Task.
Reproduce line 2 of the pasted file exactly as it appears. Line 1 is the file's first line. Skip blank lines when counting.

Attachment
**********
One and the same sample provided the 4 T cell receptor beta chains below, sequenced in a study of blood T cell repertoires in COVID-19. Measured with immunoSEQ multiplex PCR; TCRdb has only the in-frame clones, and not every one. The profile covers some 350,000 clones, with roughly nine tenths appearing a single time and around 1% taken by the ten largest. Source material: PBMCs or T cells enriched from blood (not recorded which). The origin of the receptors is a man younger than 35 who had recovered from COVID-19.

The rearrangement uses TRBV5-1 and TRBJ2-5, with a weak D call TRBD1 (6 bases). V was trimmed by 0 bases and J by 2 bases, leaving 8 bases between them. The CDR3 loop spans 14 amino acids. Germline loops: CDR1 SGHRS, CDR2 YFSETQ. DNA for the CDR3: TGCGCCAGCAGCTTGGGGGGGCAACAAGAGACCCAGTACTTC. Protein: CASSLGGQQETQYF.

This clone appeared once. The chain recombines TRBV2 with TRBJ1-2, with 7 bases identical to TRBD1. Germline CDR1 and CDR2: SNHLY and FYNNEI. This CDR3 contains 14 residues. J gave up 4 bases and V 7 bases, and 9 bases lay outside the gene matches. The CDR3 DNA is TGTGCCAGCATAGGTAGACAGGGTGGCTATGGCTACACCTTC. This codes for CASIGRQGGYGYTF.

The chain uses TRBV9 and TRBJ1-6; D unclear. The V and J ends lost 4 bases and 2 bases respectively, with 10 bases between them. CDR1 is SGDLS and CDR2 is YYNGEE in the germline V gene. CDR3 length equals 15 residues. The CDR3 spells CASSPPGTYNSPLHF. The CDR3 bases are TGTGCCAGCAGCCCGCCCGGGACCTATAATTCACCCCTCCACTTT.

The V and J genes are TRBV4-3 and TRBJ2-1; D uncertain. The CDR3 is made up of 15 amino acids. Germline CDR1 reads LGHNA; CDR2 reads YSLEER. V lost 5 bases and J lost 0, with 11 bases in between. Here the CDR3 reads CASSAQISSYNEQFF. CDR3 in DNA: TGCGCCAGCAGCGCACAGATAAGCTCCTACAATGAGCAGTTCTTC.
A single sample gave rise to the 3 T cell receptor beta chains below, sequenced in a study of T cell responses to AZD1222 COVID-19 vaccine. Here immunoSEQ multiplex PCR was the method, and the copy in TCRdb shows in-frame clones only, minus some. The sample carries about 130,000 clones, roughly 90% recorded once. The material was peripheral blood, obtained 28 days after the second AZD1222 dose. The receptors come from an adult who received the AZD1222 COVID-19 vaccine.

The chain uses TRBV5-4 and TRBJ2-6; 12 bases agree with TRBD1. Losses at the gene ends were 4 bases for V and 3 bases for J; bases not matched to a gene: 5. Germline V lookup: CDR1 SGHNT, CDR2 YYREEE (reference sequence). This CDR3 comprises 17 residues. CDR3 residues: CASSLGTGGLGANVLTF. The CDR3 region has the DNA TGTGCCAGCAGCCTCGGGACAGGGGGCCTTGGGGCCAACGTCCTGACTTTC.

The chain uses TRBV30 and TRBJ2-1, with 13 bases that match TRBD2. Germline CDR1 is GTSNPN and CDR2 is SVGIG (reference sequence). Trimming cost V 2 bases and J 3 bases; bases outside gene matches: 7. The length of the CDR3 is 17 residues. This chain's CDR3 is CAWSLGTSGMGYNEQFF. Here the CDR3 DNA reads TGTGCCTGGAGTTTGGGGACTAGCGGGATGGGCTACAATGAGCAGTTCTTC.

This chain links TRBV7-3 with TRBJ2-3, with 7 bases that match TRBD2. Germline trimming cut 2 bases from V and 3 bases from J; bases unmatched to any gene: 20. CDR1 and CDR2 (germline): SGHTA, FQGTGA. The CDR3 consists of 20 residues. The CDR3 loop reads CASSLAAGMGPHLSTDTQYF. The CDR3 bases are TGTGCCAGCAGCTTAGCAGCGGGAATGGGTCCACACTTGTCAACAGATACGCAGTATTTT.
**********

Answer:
The rearrangement uses TRBV5-1 and TRBJ2-5, with a weak D call TRBD1 (6 bases). V was trimmed by 0 bases and J by 2 bases, leaving 8 bases between them. The CDR3 loop spans 14 amino acids. Germline loops: CDR1 SGHRS, CDR2 YFSETQ. DNA for the CDR3: TGCGCCAGCAGCTTGGGGGGGCAACAAGAGACCCAGTACTTC. Protein: CASSLGGQQETQYF.